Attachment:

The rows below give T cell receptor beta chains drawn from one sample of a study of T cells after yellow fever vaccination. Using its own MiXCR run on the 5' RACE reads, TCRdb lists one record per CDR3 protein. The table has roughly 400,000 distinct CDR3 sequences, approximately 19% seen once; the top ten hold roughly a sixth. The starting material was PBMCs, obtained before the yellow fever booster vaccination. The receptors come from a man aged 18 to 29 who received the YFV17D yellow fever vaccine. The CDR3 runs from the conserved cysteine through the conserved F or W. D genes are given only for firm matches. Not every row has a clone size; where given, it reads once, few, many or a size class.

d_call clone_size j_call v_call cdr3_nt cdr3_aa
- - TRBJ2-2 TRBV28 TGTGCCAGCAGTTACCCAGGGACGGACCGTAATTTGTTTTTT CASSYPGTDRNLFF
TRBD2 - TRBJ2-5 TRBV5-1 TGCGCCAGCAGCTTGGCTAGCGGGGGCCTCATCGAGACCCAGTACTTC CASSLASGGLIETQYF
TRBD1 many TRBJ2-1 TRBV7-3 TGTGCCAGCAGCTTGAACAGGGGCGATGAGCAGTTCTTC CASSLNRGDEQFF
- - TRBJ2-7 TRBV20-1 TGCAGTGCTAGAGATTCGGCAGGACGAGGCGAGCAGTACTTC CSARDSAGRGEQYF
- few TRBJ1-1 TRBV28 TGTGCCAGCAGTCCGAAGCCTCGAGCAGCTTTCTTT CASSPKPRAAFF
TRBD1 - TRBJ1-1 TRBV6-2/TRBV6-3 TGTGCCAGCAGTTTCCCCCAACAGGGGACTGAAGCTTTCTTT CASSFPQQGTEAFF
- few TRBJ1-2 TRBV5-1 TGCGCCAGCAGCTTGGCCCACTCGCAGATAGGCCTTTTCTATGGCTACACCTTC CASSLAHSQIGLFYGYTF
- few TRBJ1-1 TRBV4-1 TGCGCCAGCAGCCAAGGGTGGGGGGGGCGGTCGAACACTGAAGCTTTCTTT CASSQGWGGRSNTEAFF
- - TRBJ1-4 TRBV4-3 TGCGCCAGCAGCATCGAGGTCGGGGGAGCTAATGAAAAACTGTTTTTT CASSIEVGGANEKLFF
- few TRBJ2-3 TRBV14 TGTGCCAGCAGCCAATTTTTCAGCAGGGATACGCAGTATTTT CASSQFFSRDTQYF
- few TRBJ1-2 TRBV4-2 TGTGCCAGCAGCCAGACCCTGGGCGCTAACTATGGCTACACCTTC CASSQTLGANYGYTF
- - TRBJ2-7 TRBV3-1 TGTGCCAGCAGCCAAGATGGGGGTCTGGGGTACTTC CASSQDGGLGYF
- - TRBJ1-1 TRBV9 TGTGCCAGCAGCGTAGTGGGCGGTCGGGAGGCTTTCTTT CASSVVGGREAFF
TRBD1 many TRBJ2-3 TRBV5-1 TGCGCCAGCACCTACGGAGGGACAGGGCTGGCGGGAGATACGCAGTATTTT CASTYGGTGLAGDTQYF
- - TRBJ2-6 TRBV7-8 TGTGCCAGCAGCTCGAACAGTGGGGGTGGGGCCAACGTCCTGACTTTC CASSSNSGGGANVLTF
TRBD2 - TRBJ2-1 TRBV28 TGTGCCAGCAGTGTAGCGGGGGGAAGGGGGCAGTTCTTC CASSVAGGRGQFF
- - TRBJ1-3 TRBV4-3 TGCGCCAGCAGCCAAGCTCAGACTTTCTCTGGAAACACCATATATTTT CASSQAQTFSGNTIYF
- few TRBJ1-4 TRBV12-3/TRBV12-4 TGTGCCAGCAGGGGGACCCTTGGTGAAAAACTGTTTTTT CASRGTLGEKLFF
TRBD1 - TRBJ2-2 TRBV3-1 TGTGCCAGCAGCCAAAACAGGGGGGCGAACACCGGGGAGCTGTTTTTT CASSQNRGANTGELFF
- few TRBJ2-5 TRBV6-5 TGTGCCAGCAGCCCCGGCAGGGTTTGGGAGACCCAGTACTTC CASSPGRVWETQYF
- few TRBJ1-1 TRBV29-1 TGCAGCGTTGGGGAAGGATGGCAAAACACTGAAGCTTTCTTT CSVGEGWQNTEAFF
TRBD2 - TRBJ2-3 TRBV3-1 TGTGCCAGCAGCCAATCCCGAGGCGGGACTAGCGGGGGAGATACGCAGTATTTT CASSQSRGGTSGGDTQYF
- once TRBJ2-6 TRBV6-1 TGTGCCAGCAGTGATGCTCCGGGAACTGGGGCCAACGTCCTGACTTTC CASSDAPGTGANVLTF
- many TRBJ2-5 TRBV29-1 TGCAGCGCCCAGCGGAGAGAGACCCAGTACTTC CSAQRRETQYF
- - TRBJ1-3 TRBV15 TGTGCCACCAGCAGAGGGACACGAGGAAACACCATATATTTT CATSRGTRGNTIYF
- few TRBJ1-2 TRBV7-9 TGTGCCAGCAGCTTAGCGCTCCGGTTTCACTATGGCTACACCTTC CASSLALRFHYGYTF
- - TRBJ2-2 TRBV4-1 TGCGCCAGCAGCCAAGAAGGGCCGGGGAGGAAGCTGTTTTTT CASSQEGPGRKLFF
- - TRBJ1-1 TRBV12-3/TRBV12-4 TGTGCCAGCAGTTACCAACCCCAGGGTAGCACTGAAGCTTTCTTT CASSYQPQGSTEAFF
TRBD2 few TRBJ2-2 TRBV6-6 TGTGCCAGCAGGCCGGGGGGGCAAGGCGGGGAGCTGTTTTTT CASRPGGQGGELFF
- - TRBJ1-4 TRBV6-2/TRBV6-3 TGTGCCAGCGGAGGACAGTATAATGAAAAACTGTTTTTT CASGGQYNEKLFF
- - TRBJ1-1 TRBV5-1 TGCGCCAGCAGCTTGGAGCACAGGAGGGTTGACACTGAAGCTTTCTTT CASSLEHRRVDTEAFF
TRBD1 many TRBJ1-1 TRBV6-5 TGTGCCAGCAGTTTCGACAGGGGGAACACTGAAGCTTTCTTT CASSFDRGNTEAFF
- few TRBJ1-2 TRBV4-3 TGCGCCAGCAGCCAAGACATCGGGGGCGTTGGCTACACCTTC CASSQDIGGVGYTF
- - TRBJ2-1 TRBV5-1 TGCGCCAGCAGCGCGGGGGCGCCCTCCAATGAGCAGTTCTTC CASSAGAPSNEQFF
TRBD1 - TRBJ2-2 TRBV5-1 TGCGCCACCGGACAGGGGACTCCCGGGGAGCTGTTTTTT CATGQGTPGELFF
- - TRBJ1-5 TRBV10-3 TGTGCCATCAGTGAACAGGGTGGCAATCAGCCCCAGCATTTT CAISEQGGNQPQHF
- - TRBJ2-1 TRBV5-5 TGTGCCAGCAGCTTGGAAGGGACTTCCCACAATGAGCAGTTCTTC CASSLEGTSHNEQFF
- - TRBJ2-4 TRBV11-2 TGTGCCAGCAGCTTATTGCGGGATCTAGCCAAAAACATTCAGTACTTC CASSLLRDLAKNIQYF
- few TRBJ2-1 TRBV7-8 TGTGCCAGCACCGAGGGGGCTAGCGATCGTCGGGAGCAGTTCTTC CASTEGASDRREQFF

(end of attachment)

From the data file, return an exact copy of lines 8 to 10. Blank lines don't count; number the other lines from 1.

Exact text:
TRBD1 - TRBJ1-1 TRBV6-2/TRBV6-3 TGTGCCAGCAGTTTCCCCCAACAGGGGACTGAAGCTTTCTTT CASSFPQQGTEAFF
- few TRBJ1-2 TRBV5-1 TGCGCCAGCAGCTTGGCCCACTCGCAGATAGGCCTTTTCTATGGCTACACCTTC CASSLAHSQIGLFYGYTF
- few TRBJ1-1 TRBV4-1 TGCGCCAGCAGCCAAGGGTGGGGGGGGCGGTCGAACACTGAAGCTTTCTTT CASSQGWGGRSNTEAFF